The vast amount of radioactive waste that is the legacy of Russia’s nuclear-powered submarines has been known to be a looming environmental disaster – now it can be far worse.


Research now indicates that the enormous tanks holding discarded submarine fuel rods in the Andreeva Bay may explode at any time, creating a nuclear nightmare for Northern Europe.

Norway and other Western authorities have argued for years that the stockpile of highly radioactive nuclear waste on the Kola peninsula poses an environmental hazard to the local population and for Norway.

New research

A new report from Rosatom, the Russian government’s highest nuclear authority, shows that there is a grave danger that the stockpile can explode. For Norway the consequences could exceed the fallout from the Chernobyl disaster in 1986, and no one knows how imminent the danger is – if it is a question of years – or hours.

"In the best case a small, limited explosion in just one of the stored rods can lead to radioactive contamination in a five-kilometer (three-mile) radius. In the worst case, such a single explosion could cause the entire tank facility to explode. We have no calculations for what that could lead to," Aleksandr Nikitin of environmental group Bellona told Aftenposten.

"It will at least, at a careful estimate, hit Northern Europe. There are enormous members of radioactivity stored in these tanks," said Nils Bøhmer, nuclear physicist and head of Bellona’s Russian division.

Provisional storage

In 1982/83 radioactive contamination began to leak from used fuel rods from the nuclear submarine reactors. These were stored in flimsy warehouses in the old navy installation at Andreeva Bay. Three large cement tanks became a hurried solution, housing a series of large metal pipes encased in concrete. The rods were carefully placed in these pipes.

This measure was intended as a provisional solution for four to five years, but nothing has happened since. Norwegian authorities partially financed a study involving several of Russia’s foremost experts and institutes. In the end of 2006 a conclusion was reached, but the research has not been made public until now.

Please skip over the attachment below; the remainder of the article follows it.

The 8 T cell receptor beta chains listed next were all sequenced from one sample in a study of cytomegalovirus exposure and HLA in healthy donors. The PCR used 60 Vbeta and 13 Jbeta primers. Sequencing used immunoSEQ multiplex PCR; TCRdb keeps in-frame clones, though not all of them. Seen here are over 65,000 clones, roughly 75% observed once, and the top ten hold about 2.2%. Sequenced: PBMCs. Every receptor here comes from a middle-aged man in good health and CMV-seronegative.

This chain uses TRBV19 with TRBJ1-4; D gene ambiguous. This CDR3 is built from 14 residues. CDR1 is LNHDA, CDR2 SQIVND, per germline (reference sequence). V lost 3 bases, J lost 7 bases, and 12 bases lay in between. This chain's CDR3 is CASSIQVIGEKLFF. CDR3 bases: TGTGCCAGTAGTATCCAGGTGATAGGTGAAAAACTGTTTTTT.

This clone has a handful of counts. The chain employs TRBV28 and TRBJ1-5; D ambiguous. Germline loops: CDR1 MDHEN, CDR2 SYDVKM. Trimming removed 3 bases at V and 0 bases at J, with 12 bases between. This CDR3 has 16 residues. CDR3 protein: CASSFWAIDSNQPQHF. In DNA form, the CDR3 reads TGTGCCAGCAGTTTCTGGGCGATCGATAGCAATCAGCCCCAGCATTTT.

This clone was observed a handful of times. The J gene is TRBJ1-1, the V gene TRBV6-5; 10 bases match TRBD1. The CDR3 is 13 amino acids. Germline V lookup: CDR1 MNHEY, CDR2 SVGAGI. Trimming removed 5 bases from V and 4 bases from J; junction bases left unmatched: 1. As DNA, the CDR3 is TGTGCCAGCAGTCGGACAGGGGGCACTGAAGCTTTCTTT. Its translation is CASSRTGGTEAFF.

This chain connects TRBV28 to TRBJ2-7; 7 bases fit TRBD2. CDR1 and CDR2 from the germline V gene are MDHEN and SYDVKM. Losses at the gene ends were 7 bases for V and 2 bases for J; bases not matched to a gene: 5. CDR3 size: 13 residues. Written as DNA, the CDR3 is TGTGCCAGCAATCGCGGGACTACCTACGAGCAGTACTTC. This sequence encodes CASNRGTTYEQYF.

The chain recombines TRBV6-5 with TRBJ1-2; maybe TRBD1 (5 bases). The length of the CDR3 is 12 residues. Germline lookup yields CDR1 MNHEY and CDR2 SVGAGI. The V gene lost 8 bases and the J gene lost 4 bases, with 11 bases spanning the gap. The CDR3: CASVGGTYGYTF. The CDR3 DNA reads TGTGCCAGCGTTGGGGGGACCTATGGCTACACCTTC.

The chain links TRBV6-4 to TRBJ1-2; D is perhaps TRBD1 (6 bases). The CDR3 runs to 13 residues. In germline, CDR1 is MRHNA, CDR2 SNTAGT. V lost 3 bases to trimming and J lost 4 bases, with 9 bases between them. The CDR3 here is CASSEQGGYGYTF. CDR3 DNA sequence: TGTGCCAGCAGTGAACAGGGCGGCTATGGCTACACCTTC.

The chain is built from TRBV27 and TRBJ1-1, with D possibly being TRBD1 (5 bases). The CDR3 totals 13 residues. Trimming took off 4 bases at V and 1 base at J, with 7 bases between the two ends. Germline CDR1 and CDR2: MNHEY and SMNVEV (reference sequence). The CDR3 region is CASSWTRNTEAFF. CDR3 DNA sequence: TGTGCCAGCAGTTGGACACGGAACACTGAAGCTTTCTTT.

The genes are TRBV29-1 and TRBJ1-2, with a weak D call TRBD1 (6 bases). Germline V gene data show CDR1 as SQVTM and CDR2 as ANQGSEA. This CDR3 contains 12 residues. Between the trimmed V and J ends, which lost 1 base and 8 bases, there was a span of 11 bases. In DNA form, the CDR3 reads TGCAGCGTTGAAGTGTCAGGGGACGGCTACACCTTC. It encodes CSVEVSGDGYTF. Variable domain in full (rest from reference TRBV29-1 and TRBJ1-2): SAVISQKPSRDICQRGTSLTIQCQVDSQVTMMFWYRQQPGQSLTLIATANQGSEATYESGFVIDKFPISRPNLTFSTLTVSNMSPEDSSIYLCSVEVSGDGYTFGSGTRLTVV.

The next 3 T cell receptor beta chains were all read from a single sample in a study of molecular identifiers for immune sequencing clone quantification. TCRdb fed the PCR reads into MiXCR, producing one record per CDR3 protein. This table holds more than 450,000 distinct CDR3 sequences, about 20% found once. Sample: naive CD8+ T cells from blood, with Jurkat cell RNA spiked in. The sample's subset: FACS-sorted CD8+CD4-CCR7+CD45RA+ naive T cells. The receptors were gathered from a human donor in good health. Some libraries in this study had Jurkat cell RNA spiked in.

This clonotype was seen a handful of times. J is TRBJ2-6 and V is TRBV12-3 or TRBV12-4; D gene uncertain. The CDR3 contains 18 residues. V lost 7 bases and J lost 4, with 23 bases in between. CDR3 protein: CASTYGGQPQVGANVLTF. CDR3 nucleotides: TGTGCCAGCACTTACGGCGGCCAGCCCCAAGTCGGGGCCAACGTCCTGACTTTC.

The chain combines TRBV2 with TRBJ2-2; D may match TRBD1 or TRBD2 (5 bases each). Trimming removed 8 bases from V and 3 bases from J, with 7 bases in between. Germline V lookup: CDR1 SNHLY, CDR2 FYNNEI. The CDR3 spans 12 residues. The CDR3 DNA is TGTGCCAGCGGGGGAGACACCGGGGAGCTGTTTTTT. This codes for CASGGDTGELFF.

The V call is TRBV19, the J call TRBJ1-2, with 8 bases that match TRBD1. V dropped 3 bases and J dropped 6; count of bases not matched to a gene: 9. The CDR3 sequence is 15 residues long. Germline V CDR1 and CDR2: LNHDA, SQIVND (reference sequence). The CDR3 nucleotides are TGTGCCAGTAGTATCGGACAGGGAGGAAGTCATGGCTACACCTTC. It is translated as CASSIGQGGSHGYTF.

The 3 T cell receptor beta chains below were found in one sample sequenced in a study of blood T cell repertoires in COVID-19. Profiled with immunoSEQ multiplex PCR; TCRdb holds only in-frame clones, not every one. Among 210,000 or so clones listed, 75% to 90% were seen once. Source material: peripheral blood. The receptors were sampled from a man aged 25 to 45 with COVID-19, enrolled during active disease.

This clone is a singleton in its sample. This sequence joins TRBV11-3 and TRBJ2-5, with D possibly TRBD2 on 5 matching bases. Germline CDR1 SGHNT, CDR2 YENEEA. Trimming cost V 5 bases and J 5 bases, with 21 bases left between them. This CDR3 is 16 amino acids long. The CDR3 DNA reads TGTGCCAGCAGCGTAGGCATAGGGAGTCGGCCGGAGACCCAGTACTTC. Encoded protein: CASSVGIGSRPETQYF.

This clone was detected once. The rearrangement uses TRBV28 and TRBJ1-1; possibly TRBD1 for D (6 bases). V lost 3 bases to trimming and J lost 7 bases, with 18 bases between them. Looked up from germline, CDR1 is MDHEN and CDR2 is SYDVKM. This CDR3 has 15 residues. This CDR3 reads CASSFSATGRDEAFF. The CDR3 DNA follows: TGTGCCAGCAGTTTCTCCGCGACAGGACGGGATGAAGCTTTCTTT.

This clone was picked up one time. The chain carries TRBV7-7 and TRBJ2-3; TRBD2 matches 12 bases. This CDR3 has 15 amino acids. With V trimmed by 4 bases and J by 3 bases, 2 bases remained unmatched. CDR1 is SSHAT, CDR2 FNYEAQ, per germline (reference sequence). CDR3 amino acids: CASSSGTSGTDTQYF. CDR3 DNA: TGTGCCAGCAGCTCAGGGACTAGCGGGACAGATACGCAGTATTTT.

Nikitin came across the conclusions in the course of compiling a new Bellona report on the state of Andreeva Bay.

Salt water

Nikitin and Igor Kudrik translate from the reports and explain. The large tanks, each containing 21,000 rods, are near the sea. Salt water has entered the tanks and lead to the rapid disintegration of the metal pipes. The salt water has then entered the pipes, breaking down the rods, releasing small uranium particles that fall to the bottom of the metal pipes.

"The conclusion of Rosatom is that when the amount of particles on the bottom reaches five to ten percent in relation to the amount of water, potentially explosive critical mass will occur," Kudrik said.

Rosatom uses the term "uncontrolled chain reaction" for what will occur.

Nikitin has had a prison term and a five year battle to be totally cleared of espionage charges by the Russian Supreme Court as his price for compiling Bellona’s first report on radioactive contamination at Kola.

"These stockpiles and what they contain have been known to the world for over 15 years. Nothing is done. But now something must be done or uncontrolled events will take place of their own accord. The consequences will be more dramatic than we can imagine. Inaction for all these years has put us on top of a large nuclear bomb. We know where the ‘gunpowder’ is, but we don’t know how long the fuse is," Nikitin said.

"Significantly greater pressure on Russia from its neighbors – and the entire world – is needed. The day it goes wrong, no one can say any longer that we did not know what would happen," Nikitin said.

Via:  Aftenposten